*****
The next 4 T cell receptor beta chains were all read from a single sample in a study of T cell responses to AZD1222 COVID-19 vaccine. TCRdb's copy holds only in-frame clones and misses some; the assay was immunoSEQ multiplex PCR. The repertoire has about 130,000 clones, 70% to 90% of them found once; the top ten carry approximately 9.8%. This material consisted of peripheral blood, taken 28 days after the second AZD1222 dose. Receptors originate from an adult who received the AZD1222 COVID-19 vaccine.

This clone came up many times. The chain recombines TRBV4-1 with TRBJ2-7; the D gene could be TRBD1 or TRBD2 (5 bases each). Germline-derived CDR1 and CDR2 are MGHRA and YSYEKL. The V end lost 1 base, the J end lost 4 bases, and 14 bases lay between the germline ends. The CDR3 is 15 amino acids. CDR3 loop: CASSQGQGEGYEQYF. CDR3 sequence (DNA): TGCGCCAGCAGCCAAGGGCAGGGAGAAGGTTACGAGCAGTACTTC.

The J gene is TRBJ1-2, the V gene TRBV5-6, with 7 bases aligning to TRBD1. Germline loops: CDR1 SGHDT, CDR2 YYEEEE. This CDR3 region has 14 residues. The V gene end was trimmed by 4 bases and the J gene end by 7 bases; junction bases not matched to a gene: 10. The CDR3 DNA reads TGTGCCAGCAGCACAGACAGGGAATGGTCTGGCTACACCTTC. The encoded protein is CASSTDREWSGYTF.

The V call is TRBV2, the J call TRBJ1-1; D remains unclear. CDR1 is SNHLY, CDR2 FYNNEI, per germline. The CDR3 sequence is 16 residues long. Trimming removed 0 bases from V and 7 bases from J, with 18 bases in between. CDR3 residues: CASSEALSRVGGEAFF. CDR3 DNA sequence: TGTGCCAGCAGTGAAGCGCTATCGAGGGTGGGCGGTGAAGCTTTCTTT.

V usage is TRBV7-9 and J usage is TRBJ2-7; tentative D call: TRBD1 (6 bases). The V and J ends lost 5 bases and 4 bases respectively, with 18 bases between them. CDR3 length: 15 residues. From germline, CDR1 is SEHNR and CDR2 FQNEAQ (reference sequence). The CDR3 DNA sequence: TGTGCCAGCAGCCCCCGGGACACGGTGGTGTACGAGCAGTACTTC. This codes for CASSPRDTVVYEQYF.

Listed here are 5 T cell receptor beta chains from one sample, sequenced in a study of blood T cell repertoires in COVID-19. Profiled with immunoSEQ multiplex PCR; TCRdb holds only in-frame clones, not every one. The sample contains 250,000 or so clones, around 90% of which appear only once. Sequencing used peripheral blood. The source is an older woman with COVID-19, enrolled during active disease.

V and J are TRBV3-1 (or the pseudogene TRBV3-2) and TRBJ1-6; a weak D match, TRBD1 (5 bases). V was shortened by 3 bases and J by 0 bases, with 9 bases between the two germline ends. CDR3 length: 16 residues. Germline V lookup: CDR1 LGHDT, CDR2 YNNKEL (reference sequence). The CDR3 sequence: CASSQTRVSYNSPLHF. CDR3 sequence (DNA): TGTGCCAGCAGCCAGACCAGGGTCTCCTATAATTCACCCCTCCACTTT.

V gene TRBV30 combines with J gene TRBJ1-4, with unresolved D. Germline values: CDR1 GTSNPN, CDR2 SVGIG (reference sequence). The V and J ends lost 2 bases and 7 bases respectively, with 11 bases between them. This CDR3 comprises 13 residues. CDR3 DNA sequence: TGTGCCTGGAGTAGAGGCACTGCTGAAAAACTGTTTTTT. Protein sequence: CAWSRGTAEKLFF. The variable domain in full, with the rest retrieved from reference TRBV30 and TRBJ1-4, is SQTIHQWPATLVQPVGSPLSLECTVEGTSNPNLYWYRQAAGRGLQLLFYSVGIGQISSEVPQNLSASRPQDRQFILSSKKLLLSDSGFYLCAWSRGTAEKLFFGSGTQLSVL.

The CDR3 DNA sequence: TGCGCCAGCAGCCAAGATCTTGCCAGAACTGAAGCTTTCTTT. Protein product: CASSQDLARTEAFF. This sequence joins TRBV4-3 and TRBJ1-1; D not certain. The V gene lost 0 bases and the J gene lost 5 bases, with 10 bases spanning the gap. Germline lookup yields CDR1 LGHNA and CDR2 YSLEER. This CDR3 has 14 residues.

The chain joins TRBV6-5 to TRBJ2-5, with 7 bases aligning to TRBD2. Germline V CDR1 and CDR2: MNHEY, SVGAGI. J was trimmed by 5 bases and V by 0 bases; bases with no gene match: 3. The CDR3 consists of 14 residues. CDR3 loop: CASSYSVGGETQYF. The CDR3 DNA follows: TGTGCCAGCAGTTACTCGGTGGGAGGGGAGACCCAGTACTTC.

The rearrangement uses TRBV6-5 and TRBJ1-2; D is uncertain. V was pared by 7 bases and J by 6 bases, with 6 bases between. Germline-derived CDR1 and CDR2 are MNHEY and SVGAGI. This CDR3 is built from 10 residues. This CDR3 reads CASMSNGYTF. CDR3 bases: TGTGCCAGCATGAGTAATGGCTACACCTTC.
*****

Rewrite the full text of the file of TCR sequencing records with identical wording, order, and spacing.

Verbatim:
The next 4 T cell receptor beta chains were all read from a single sample in a study of T cell responses to AZD1222 COVID-19 vaccine. TCRdb's copy holds only in-frame clones and misses some; the assay was immunoSEQ multiplex PCR. The repertoire has about 130,000 clones, 70% to 90% of them found once; the top ten carry approximately 9.8%. This material consisted of peripheral blood, taken 28 days after the second AZD1222 dose. Receptors originate from an adult who received the AZD1222 COVID-19 vaccine.

This clone came up many times. The chain recombines TRBV4-1 with TRBJ2-7; the D gene could be TRBD1 or TRBD2 (5 bases each). Germline-derived CDR1 and CDR2 are MGHRA and YSYEKL. The V end lost 1 base, the J end lost 4 bases, and 14 bases lay between the germline ends. The CDR3 is 15 amino acids. CDR3 loop: CASSQGQGEGYEQYF. CDR3 sequence (DNA): TGCGCCAGCAGCCAAGGGCAGGGAGAAGGTTACGAGCAGTACTTC.

The J gene is TRBJ1-2, the V gene TRBV5-6, with 7 bases aligning to TRBD1. Germline loops: CDR1 SGHDT, CDR2 YYEEEE. This CDR3 region has 14 residues. The V gene end was trimmed by 4 bases and the J gene end by 7 bases; junction bases not matched to a gene: 10. The CDR3 DNA reads TGTGCCAGCAGCACAGACAGGGAATGGTCTGGCTACACCTTC. The encoded protein is CASSTDREWSGYTF.

The V call is TRBV2, the J call TRBJ1-1; D remains unclear. CDR1 is SNHLY, CDR2 FYNNEI, per germline. The CDR3 sequence is 16 residues long. Trimming removed 0 bases from V and 7 bases from J, with 18 bases in between. CDR3 residues: CASSEALSRVGGEAFF. CDR3 DNA sequence: TGTGCCAGCAGTGAAGCGCTATCGAGGGTGGGCGGTGAAGCTTTCTTT.

V usage is TRBV7-9 and J usage is TRBJ2-7; tentative D call: TRBD1 (6 bases). The V and J ends lost 5 bases and 4 bases respectively, with 18 bases between them. CDR3 length: 15 residues. From germline, CDR1 is SEHNR and CDR2 FQNEAQ (reference sequence). The CDR3 DNA sequence: TGTGCCAGCAGCCCCCGGGACACGGTGGTGTACGAGCAGTACTTC. This codes for CASSPRDTVVYEQYF.

Listed here are 5 T cell receptor beta chains from one sample, sequenced in a study of blood T cell repertoires in COVID-19. Profiled with immunoSEQ multiplex PCR; TCRdb holds only in-frame clones, not every one. The sample contains 250,000 or so clones, around 90% of which appear only once. Sequencing used peripheral blood. The source is an older woman with COVID-19, enrolled during active disease.

V and J are TRBV3-1 (or the pseudogene TRBV3-2) and TRBJ1-6; a weak D match, TRBD1 (5 bases). V was shortened by 3 bases and J by 0 bases, with 9 bases between the two germline ends. CDR3 length: 16 residues. Germline V lookup: CDR1 LGHDT, CDR2 YNNKEL (reference sequence). The CDR3 sequence: CASSQTRVSYNSPLHF. CDR3 sequence (DNA): TGTGCCAGCAGCCAGACCAGGGTCTCCTATAATTCACCCCTCCACTTT.

V gene TRBV30 combines with J gene TRBJ1-4, with unresolved D. Germline values: CDR1 GTSNPN, CDR2 SVGIG (reference sequence). The V and J ends lost 2 bases and 7 bases respectively, with 11 bases between them. This CDR3 comprises 13 residues. CDR3 DNA sequence: TGTGCCTGGAGTAGAGGCACTGCTGAAAAACTGTTTTTT. Protein sequence: CAWSRGTAEKLFF. The variable domain in full, with the rest retrieved from reference TRBV30 and TRBJ1-4, is SQTIHQWPATLVQPVGSPLSLECTVEGTSNPNLYWYRQAAGRGLQLLFYSVGIGQISSEVPQNLSASRPQDRQFILSSKKLLLSDSGFYLCAWSRGTAEKLFFGSGTQLSVL.

The CDR3 DNA sequence: TGCGCCAGCAGCCAAGATCTTGCCAGAACTGAAGCTTTCTTT. Protein product: CASSQDLARTEAFF. This sequence joins TRBV4-3 and TRBJ1-1; D not certain. The V gene lost 0 bases and the J gene lost 5 bases, with 10 bases spanning the gap. Germline lookup yields CDR1 LGHNA and CDR2 YSLEER. This CDR3 has 14 residues.

The chain joins TRBV6-5 to TRBJ2-5, with 7 bases aligning to TRBD2. Germline V CDR1 and CDR2: MNHEY, SVGAGI. J was trimmed by 5 bases and V by 0 bases; bases with no gene match: 3. The CDR3 consists of 14 residues. CDR3 loop: CASSYSVGGETQYF. The CDR3 DNA follows: TGTGCCAGCAGTTACTCGGTGGGAGGGGAGACCCAGTACTTC.

The rearrangement uses TRBV6-5 and TRBJ1-2; D is uncertain. V was pared by 7 bases and J by 6 bases, with 6 bases between. Germline-derived CDR1 and CDR2 are MNHEY and SVGAGI. This CDR3 is built from 10 residues. This CDR3 reads CASMSNGYTF. CDR3 bases: TGTGCCAGCATGAGTAATGGCTACACCTTC.